During my career as a conservator, and even earlier, I developed a deep interest in the broader umbrella of collections care including exhibitions, handling, documentation, science, and preventive conservation. Moreover, I have always been attracted to art museums and collections as a whole, looking to contribute in utilizing their potential for learning and development. There is so much going on behind the scenes in museums, and only a few people get to see that! For this reason, besides using photography for my everyday practice as a tool for observation and documentation of various processes, I use photography for communicating visually how I see conservation, for sharing my passions, and as a powerful tool for engaging others.

Some years ago I was commissioned by the Chilean Government to photograph all national museums, from north to south, to create the best possible image of these institutions. This project also became a personal survey of the museum situation in my country. More on the artistic side of my career, I recently had a beautiful solo show entitled 1/15 of silence, which displayed part of a photographic series about people in museums and the timeless moments experienced in front of great works of art in exhibition spaces around the world. This process was, no wonder, influenced by my conservation awareness, and the exhibition revealed that double-sided perspective.

From having been a photographer in my early days I know that I can document something very precisely, and this can be very useful for research purposes. Moreover, during a shortage of work opportunities in one area, I know there is always an alternative path to still work on what I love.

Conservation is a problem-solving practice and has so many facets to it. You need to think out of the box, and get the bigger picture; even if you are working on a painting in a small room, you can consider where it will go or how it will be hung or lit. These are questions that we need to at least have in mind. This you can only achieve by exploring and connecting with other related fields, meeting specialists from other areas, and blending good ideas and practices to achieve better solutions for everyone.

Yadin Larochette

I was running a private practice in textile conservation, and it was important to me to stay connected to developments in the field. I joined the Board of the North American Textile Conservation Conference as one way to stay up-to-date and, at the same time, expand my network of colleagues. The conference, which is organized and hosted by Board members in Canada, the United States, and Mexico, is bilingual (English and Spanish). One of my goals while on the Board was to secure funding to support attendance of Latin American colleagues, as exchange rates and wage disparities make it prohibitive for them to attend otherwise. Thanks to a recommendation by Debbie Hess Norris, Chair of the Art Conservation Department at the University of Delaware, I reached out to Tru Vue (a manufacturer of acrylic and glass glazing for fine art framing and exhibit case fabrication) as part of those efforts. They invest in the conservation field in a number of ways, including sponsorships and scholarships towards professional development.  Fortuitously they were looking for a part-time consultant to expand the market in Latin America, and it turned out to be a perfect fit to augment my private practice.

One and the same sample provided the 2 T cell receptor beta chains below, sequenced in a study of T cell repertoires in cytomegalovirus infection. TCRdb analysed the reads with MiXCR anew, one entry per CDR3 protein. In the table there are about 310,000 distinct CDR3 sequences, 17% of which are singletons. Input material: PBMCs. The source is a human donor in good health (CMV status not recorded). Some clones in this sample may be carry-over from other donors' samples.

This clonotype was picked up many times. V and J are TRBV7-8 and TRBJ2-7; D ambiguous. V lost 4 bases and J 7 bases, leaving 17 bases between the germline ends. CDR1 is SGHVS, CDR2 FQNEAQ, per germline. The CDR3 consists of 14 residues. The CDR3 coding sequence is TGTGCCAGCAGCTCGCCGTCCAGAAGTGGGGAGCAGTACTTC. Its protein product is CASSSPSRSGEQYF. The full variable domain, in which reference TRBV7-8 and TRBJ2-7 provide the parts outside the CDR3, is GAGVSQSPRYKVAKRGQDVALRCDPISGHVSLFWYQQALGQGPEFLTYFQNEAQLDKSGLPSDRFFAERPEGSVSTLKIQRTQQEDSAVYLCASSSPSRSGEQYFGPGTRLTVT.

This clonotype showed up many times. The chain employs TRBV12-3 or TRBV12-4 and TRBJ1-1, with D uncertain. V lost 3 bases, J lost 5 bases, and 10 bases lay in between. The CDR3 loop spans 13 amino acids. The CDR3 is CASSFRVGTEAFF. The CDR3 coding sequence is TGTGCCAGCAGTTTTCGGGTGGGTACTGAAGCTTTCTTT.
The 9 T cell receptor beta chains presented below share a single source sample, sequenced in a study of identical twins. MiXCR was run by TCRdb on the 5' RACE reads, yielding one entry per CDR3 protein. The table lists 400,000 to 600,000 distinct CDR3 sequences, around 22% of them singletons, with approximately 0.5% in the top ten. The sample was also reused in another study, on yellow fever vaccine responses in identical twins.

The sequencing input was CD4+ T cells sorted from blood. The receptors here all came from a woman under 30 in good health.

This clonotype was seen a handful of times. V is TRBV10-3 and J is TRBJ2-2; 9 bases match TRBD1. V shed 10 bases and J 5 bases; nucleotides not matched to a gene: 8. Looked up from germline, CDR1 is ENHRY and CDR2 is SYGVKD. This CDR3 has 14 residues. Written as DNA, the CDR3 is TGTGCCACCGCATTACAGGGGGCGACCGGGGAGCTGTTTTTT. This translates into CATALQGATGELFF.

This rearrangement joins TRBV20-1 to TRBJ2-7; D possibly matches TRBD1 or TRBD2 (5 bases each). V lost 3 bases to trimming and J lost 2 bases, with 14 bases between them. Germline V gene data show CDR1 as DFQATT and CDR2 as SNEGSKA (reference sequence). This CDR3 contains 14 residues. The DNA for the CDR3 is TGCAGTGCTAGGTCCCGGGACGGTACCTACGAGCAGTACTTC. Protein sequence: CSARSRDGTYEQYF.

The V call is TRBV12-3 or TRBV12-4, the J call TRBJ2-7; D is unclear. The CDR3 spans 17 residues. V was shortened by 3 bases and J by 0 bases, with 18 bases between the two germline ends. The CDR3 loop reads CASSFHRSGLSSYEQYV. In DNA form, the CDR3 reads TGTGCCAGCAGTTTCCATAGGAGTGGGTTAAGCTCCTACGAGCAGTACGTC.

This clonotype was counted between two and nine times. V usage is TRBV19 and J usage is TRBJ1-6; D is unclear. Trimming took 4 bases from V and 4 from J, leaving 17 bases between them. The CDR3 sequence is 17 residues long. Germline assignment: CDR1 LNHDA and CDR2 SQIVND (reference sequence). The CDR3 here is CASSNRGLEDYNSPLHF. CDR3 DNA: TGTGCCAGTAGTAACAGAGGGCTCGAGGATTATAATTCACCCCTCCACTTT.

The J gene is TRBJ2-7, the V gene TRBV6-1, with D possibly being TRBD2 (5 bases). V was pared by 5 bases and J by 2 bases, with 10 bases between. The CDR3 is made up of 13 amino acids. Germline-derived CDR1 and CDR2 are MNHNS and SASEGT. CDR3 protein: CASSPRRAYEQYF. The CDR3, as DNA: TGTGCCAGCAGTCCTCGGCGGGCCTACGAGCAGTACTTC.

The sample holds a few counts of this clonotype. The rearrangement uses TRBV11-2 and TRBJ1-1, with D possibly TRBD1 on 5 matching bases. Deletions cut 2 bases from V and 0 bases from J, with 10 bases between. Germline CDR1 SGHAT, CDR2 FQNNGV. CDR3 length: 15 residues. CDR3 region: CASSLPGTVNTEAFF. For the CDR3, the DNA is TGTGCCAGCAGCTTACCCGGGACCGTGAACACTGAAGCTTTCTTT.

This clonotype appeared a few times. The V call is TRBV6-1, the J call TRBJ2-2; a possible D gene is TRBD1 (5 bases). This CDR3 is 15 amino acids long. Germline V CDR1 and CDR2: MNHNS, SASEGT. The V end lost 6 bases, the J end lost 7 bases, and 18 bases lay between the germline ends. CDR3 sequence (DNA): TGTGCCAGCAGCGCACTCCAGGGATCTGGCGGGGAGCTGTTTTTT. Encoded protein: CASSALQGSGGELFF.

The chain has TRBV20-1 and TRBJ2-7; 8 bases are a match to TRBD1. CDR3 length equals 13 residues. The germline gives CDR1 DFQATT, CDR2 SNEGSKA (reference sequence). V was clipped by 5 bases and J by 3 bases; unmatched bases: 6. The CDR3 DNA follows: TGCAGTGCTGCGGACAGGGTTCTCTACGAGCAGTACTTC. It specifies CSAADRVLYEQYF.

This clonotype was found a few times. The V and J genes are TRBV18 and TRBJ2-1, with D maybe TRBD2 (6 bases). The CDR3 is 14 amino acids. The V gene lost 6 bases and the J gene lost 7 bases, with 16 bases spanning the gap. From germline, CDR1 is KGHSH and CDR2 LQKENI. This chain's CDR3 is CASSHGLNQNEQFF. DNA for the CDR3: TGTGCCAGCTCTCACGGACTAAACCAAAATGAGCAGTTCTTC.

When a full-time position with Tru Vue became available 3 years later, I was ready to shift completely from textile conservation treatments, where I was connecting threads on literal cloth, to a position connecting people within the metaphorical fabric of museum and art professionals. Now I help build and manage relationships with clients ranging from large distributors to small business owners; end users such as art conservators, preparators, curators, and collections managers; and private collectors of art and historic documents. Serving as a consultant and technical point of contact, I help clients address product application challenges.
Exposure to various professionals in the art world with multiple perspectives has allowed me to gain a broader understanding of where concerns overlap and where they don’t. This, in turn, has led me to be far more aware of how our language within conservation can be interpreted (and in some cases misinterpreted) by those outside of our profession. Each profession within the art world has its own language, and understanding that language is paramount to being able to effectively communicate and connect. This concept can not only lead us to directly offering our services as conservators, but also to influencing decisions that help our field in the long run.

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This past spring I was invited back to my graduate program to speak on a panel of fellow alumni who have taken unconventional career paths in conservation. After the event I realized this topic deserved a larger conversation within our profession, demonstrating the many directions we can (and should) take as conservators and how pursuing opportunities off the beaten path benefit the field of cultural heritage preservation as well as related and allied professions.